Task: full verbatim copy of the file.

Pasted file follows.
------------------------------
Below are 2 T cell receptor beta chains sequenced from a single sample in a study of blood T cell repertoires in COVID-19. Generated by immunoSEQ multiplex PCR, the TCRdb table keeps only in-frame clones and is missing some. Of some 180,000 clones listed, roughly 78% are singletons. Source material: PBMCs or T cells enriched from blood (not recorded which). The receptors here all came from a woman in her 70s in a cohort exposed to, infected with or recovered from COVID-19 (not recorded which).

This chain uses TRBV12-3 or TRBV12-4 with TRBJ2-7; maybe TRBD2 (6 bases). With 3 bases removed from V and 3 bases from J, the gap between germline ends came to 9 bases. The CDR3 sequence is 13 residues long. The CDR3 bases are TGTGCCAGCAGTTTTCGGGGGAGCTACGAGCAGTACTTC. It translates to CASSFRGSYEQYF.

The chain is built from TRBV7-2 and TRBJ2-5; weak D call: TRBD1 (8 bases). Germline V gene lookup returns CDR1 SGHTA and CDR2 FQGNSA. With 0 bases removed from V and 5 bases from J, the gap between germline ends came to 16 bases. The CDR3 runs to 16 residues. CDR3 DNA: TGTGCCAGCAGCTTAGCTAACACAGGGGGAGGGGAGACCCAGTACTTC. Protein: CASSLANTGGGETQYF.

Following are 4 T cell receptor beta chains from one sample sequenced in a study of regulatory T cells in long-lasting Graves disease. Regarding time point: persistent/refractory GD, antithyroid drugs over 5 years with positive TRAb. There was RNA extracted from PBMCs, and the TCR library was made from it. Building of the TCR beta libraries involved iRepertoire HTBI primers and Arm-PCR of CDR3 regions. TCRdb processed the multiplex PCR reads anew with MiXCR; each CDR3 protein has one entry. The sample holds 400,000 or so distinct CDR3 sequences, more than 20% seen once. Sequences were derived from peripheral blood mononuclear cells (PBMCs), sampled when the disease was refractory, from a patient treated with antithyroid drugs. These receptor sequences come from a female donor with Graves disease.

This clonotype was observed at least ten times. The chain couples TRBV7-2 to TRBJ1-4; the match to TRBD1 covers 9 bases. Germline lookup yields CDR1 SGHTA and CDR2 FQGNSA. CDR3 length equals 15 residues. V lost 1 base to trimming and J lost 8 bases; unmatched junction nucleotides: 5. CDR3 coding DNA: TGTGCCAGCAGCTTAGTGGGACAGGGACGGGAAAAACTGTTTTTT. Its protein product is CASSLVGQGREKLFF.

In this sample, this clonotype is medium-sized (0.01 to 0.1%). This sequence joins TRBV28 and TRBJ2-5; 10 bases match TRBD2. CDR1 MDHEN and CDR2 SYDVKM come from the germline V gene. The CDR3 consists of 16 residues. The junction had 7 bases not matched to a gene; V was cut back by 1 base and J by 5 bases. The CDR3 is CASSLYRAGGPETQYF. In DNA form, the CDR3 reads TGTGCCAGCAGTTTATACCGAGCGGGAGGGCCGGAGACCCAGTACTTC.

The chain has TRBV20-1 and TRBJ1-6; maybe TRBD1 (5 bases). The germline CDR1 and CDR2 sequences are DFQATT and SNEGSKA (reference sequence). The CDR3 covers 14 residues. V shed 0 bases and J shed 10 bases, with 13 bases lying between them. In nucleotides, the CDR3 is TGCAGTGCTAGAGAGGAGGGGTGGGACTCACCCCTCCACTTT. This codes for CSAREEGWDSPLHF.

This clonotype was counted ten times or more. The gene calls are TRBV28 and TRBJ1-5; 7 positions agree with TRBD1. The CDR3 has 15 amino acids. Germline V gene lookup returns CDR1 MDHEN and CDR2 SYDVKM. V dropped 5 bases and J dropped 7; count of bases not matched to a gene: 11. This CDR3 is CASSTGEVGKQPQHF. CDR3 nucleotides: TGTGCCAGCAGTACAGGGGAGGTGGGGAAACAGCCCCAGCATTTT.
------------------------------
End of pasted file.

Below are 2 T cell receptor beta chains sequenced from a single sample in a study of blood T cell repertoires in COVID-19. Generated by immunoSEQ multiplex PCR, the TCRdb table keeps only in-frame clones and is missing some. Of some 180,000 clones listed, roughly 78% are singletons. Source material: PBMCs or T cells enriched from blood (not recorded which). The receptors here all came from a woman in her 70s in a cohort exposed to, infected with or recovered from COVID-19 (not recorded which).

This chain uses TRBV12-3 or TRBV12-4 with TRBJ2-7; maybe TRBD2 (6 bases). With 3 bases removed from V and 3 bases from J, the gap between germline ends came to 9 bases. The CDR3 sequence is 13 residues long. The CDR3 bases are TGTGCCAGCAGTTTTCGGGGGAGCTACGAGCAGTACTTC. It translates to CASSFRGSYEQYF.

The chain is built from TRBV7-2 and TRBJ2-5; weak D call: TRBD1 (8 bases). Germline V gene lookup returns CDR1 SGHTA and CDR2 FQGNSA. With 0 bases removed from V and 5 bases from J, the gap between germline ends came to 16 bases. The CDR3 runs to 16 residues. CDR3 DNA: TGTGCCAGCAGCTTAGCTAACACAGGGGGAGGGGAGACCCAGTACTTC. Protein: CASSLANTGGGETQYF.

Following are 4 T cell receptor beta chains from one sample sequenced in a study of regulatory T cells in long-lasting Graves disease. Regarding time point: persistent/refractory GD, antithyroid drugs over 5 years with positive TRAb. There was RNA extracted from PBMCs, and the TCR library was made from it. Building of the TCR beta libraries involved iRepertoire HTBI primers and Arm-PCR of CDR3 regions. TCRdb processed the multiplex PCR reads anew with MiXCR; each CDR3 protein has one entry. The sample holds 400,000 or so distinct CDR3 sequences, more than 20% seen once. Sequences were derived from peripheral blood mononuclear cells (PBMCs), sampled when the disease was refractory, from a patient treated with antithyroid drugs. These receptor sequences come from a female donor with Graves disease.

This clonotype was observed at least ten times. The chain couples TRBV7-2 to TRBJ1-4; the match to TRBD1 covers 9 bases. Germline lookup yields CDR1 SGHTA and CDR2 FQGNSA. CDR3 length equals 15 residues. V lost 1 base to trimming and J lost 8 bases; unmatched junction nucleotides: 5. CDR3 coding DNA: TGTGCCAGCAGCTTAGTGGGACAGGGACGGGAAAAACTGTTTTTT. Its protein product is CASSLVGQGREKLFF.

In this sample, this clonotype is medium-sized (0.01 to 0.1%). This sequence joins TRBV28 and TRBJ2-5; 10 bases match TRBD2. CDR1 MDHEN and CDR2 SYDVKM come from the germline V gene. The CDR3 consists of 16 residues. The junction had 7 bases not matched to a gene; V was cut back by 1 base and J by 5 bases. The CDR3 is CASSLYRAGGPETQYF. In DNA form, the CDR3 reads TGTGCCAGCAGTTTATACCGAGCGGGAGGGCCGGAGACCCAGTACTTC.

The chain has TRBV20-1 and TRBJ1-6; maybe TRBD1 (5 bases). The germline CDR1 and CDR2 sequences are DFQATT and SNEGSKA (reference sequence). The CDR3 covers 14 residues. V shed 0 bases and J shed 10 bases, with 13 bases lying between them. In nucleotides, the CDR3 is TGCAGTGCTAGAGAGGAGGGGTGGGACTCACCCCTCCACTTT. This codes for CSAREEGWDSPLHF.

This clonotype was counted ten times or more. The gene calls are TRBV28 and TRBJ1-5; 7 positions agree with TRBD1. The CDR3 has 15 amino acids. Germline V gene lookup returns CDR1 MDHEN and CDR2 SYDVKM. V dropped 5 bases and J dropped 7; count of bases not matched to a gene: 11. This CDR3 is CASSTGEVGKQPQHF. CDR3 nucleotides: TGTGCCAGCAGTACAGGGGAGGTGGGGAAACAGCCCCAGCATTTT.